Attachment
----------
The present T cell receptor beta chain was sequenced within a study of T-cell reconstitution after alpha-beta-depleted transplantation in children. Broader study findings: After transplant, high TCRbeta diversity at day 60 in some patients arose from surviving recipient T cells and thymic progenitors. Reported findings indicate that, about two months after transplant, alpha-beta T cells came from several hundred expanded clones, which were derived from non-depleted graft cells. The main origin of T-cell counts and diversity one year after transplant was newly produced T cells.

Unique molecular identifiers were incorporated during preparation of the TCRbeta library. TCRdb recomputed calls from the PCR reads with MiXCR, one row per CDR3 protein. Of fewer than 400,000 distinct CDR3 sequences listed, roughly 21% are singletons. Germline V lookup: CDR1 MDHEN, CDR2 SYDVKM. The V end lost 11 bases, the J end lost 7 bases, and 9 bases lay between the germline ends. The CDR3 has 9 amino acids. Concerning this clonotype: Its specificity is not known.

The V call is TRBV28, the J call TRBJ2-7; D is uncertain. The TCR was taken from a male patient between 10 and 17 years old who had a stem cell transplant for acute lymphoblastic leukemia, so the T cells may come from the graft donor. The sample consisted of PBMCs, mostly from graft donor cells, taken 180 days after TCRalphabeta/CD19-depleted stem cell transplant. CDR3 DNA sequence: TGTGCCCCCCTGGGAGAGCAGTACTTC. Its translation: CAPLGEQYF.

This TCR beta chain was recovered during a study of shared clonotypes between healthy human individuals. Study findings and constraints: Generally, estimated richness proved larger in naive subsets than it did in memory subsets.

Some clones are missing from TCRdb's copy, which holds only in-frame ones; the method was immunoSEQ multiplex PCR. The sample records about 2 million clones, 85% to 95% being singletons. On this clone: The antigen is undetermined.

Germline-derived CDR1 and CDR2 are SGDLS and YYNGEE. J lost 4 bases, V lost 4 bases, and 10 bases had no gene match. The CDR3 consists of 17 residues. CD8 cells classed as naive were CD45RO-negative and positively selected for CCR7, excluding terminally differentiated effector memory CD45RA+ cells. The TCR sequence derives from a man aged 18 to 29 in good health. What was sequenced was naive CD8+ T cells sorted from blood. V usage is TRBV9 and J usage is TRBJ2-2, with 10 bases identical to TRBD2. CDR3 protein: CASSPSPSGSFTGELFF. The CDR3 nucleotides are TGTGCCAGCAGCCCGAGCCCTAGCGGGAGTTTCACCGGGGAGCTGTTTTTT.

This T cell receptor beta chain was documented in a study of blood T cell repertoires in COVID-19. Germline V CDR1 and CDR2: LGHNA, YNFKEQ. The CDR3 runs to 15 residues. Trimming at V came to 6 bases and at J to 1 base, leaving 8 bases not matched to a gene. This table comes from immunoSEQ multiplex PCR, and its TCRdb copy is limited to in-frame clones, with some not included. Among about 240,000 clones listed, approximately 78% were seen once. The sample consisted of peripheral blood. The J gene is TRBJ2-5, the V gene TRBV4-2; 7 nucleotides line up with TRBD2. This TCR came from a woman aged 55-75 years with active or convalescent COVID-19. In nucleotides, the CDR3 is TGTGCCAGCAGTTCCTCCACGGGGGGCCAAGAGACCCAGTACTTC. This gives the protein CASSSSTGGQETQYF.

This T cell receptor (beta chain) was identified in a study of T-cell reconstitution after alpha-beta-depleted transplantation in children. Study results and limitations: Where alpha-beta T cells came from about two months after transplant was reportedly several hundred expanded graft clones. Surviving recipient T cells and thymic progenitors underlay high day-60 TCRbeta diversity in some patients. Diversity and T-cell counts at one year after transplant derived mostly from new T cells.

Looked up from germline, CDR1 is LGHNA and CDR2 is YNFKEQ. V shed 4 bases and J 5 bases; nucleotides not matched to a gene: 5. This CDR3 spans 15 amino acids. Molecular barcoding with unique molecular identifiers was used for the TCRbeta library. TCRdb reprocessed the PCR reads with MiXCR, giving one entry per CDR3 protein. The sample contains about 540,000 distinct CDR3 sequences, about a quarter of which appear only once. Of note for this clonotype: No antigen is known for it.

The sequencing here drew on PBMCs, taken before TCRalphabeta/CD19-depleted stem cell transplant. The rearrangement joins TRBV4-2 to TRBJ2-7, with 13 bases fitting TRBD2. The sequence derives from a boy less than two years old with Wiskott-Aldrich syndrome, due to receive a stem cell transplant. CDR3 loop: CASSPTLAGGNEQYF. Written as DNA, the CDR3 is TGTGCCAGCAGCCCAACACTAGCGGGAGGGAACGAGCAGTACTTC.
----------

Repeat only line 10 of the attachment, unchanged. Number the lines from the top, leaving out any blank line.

The sequencing here drew on PBMCs, taken before TCRalphabeta/CD19-depleted stem cell transplant. The rearrangement joins TRBV4-2 to TRBJ2-7, with 13 bases fitting TRBD2. The sequence derives from a boy less than two years old with Wiskott-Aldrich syndrome, due to receive a stem cell transplant. CDR3 loop: CASSPTLAGGNEQYF. Written as DNA, the CDR3 is TGTGCCAGCAGCCCAACACTAGCGGGAGGGAACGAGCAGTACTTC.